Ed Burke is going to be in the headlines for a long time, as the wheels of justice slowly grind him into gristle. I can't say I'm shedding any tears. But I've long been an admirer of his wife, Supreme Court Justice Anne Burke, and my heart goes out to her. I met her nearly 20 years ago, when I was a half reporter/half columnist, so low on the Sun-Times totem pole that I worked Saturday nights. 
     Back then, the Burkes were controversial because they had become foster parents to a black child, "Baby T," and the child's biological mother, finding out the powerful couple caring for her baby thanks to her own neglect and, sensing opportunity, tried to claw the poor kid back.
     The city desk sent me out to cover a speech by Judge Burke, and this resulted.  Note: the Burkes eventually got the child back, and raised him to maturity. Those looking to condemn the Burkes in all things often lump in their decision to care for a foster child, as if it were somehow disreputable, as if they had kidnapped the boy for their own nefarious ends, rather than saved him from a life of neglect. 
     That's ridiculous. I never doubted her good intentions, and think of it now that the couple are receiving general scorn. I find it mitigating, as the lawyers say, and remember having tea with Anne Burke after this. By the time she was done lauding the importance of foster parentage, I was ready to go out and sponsor a child myself. I soon recovered my true, much smaller nature. But I'll never forget the passion and sincerity with which she spoke about the need to help others.

     A reporter was sent to do a story on a prize French poodle arriving on the zeppelin Hindenburg. Hours later he staggered back to the office, his hair singed and face sooty.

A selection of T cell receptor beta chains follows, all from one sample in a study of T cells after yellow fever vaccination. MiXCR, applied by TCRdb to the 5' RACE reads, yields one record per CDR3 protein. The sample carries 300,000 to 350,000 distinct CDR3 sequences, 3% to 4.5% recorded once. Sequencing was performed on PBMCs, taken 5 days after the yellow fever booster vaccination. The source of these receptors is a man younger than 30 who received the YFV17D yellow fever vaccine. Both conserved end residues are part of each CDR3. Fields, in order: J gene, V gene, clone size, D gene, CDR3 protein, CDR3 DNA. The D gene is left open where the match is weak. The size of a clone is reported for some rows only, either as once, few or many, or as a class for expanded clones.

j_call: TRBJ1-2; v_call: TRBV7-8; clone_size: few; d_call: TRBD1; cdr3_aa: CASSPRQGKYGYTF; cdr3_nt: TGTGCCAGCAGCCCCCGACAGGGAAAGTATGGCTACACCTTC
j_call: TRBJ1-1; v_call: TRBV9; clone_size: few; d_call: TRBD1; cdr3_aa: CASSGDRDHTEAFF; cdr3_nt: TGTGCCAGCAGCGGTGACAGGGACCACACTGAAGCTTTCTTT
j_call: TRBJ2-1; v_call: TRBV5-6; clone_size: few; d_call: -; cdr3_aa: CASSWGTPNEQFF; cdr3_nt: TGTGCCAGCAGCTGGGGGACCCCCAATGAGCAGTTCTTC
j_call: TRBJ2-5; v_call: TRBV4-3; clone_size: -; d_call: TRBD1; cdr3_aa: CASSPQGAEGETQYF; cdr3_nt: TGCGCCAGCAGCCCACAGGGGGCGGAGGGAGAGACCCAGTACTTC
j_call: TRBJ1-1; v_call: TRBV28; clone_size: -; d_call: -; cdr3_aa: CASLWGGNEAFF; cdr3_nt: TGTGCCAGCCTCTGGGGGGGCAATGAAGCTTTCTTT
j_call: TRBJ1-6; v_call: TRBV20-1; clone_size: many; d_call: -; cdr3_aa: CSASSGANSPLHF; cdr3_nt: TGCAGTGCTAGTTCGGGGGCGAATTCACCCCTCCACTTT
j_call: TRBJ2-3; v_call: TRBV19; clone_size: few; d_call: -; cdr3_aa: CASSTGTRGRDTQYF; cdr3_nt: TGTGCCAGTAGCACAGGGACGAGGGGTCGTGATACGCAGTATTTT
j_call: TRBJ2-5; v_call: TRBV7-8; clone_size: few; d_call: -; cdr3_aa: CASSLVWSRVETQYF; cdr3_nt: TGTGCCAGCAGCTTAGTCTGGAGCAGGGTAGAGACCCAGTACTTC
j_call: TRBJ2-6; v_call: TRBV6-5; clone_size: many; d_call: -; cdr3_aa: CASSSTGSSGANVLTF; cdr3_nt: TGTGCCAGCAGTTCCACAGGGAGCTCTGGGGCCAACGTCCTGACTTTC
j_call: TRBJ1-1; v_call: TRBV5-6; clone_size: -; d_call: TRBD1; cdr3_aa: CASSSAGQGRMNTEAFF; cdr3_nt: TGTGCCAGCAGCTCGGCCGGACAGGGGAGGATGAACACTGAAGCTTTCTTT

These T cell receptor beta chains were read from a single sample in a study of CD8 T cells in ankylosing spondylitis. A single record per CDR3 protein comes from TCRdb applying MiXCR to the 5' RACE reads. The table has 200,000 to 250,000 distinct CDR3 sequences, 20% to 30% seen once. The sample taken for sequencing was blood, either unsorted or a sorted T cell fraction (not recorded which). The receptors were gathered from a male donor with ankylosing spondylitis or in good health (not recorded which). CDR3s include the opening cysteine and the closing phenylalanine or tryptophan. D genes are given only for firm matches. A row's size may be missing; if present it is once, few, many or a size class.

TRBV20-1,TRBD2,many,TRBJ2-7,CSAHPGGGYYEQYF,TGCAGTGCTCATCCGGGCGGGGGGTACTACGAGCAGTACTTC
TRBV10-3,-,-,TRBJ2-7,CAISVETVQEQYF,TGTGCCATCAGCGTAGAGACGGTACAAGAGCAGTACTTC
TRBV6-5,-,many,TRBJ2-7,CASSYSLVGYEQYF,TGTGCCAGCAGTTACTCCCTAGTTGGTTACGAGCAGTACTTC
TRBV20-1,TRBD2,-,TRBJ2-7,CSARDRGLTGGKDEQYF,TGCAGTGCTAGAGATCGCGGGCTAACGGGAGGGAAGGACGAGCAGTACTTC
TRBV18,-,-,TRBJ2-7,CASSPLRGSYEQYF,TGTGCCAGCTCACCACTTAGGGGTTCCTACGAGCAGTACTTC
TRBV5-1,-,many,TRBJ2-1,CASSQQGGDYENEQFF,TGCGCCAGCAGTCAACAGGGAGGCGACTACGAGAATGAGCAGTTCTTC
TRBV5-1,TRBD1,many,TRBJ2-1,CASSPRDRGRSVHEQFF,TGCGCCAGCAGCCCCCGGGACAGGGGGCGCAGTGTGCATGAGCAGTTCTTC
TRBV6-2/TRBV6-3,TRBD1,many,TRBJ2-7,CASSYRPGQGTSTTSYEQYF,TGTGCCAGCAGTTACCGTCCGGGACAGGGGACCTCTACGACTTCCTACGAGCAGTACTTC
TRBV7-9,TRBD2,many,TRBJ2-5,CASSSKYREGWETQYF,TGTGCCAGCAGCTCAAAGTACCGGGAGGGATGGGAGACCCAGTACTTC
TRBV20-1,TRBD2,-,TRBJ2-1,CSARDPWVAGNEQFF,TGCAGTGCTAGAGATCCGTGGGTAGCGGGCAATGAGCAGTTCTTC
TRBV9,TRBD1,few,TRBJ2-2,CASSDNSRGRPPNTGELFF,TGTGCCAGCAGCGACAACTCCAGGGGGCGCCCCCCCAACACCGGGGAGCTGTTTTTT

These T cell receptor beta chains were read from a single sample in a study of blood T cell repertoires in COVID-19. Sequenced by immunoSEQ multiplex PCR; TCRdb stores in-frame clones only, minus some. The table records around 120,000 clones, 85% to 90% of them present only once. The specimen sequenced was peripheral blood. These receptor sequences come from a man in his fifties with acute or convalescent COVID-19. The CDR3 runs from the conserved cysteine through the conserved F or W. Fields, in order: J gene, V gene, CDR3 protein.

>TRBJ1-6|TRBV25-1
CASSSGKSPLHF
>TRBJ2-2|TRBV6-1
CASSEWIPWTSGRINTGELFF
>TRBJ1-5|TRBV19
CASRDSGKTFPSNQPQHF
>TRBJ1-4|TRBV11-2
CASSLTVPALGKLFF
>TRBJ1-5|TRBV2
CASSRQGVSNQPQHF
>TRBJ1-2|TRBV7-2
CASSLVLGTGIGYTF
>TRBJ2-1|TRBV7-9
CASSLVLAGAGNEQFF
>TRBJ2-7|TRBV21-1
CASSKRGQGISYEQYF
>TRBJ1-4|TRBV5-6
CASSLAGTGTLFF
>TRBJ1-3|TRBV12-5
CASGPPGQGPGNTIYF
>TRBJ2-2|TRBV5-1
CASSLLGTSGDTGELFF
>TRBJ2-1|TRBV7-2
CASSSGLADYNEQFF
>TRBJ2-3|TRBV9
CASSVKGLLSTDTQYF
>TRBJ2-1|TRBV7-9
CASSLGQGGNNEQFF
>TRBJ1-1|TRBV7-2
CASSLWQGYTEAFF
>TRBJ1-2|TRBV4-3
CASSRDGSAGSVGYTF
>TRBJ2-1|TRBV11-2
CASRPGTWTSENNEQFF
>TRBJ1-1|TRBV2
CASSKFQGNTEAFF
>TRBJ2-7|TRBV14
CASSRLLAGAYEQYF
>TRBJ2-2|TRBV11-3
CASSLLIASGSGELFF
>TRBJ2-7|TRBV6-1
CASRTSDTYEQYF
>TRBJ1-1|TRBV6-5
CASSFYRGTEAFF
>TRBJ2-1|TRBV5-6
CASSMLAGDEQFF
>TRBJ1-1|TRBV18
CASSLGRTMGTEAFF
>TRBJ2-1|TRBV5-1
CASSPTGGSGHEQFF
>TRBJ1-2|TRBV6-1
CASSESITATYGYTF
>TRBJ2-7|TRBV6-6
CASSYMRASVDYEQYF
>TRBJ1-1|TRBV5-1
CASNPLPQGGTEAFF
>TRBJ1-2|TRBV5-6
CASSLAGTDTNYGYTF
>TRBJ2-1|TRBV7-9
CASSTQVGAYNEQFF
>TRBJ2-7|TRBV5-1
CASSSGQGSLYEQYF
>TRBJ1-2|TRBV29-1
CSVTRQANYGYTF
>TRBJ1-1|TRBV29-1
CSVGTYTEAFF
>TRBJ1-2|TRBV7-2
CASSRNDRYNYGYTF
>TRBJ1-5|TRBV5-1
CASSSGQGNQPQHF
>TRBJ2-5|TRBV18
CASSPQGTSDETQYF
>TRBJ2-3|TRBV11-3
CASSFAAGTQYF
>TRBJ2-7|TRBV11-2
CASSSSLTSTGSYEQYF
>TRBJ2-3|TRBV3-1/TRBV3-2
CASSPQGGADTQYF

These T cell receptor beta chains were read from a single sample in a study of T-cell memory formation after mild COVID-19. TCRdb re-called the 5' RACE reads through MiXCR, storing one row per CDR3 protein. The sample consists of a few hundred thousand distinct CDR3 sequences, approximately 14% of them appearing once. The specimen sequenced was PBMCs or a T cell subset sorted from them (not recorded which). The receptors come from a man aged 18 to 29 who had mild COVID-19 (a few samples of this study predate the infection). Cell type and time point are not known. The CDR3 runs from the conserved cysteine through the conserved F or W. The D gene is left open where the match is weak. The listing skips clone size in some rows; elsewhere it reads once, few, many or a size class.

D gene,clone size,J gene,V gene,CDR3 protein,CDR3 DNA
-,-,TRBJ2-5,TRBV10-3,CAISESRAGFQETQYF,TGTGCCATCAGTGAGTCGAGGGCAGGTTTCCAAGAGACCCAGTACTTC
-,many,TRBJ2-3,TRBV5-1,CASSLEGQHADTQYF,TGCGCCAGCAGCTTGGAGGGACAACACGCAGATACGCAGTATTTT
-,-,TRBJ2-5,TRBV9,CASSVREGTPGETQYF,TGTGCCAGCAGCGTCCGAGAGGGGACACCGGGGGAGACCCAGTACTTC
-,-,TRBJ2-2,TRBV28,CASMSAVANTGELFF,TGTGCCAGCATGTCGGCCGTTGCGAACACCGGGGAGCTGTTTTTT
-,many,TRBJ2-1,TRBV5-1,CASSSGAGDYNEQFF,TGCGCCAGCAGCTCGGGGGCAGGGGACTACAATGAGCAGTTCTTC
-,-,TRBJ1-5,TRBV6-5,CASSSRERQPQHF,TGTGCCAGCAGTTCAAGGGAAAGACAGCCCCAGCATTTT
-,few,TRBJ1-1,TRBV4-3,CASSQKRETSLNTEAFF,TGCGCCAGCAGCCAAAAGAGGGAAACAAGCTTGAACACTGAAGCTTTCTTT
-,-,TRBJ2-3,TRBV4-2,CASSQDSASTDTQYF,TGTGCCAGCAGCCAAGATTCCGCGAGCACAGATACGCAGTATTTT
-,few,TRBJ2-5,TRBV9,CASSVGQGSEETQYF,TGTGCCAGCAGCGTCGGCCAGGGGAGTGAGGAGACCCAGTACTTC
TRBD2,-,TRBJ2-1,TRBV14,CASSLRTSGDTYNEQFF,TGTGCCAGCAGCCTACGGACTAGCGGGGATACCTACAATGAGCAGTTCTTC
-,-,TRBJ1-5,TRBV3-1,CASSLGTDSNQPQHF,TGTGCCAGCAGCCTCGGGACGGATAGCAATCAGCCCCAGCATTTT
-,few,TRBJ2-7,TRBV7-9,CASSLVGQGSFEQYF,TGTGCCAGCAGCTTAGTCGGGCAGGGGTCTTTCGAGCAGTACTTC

"No story," he said. "The thing exploded and I couldn't find the poodle."
     I made that up, long ago, to illustrate the way reporters, intent on one story, sometimes miss another.
     It happened again, almost, Saturday night, when State Appelate Court Justice Anne M. Burke spoke to a dinner given by Uhlick's Foster Parents United, a foster parents group.
     Burke was herself a foster mother, raising the child known to the public as Baby T, until the original mother, a former drug addict, reclaimed the child after a court fight.
     Burke never had spoken publicly about the situation. This speech—my editor said—delivered to foster parents, might be the opportunity she was looking for to open up.
     I noted that judges are not known for their unwise personal revelations—unwise because the case has not yet completely played itself out, and any grabs for public sympathy might not be well-received by the judge. But it was a quiet Saturday night, so I went.
     The dinner was in a small room in the basement of the Hyatt on Ashland Avenue. Taped music. Balloons. Nothing fancy.
     Burke and her husband, Ald. Edward Burke, came in. They sat and chatted, then Burke was introduced.
     She spoke, not about herself, but about foster parenting.
     "Through your love and generosity, the lives of the most vulnerable and fragile children are strengthened and protected," she said. "Being a foster parent is both a unique responsibility and an incalculable act of love."
    "Love" was a word she used again and again. She urged the foster parents to not let whatever bureaucratic problems they encounter sidetrack them.
     "It is so critical for us to continually remind each other what the real focus of our attention is—to love and not to count the cost," she said. "Everything else is irrelevant—even the unflattering publicity."
     That's the closest she came to talking about herself_negative publicity surely can't be a very big problem for the average foster parent, though it certainly was for the Burkes, who were rewarded for quietly sheltering a child and loving him by having their home picketed.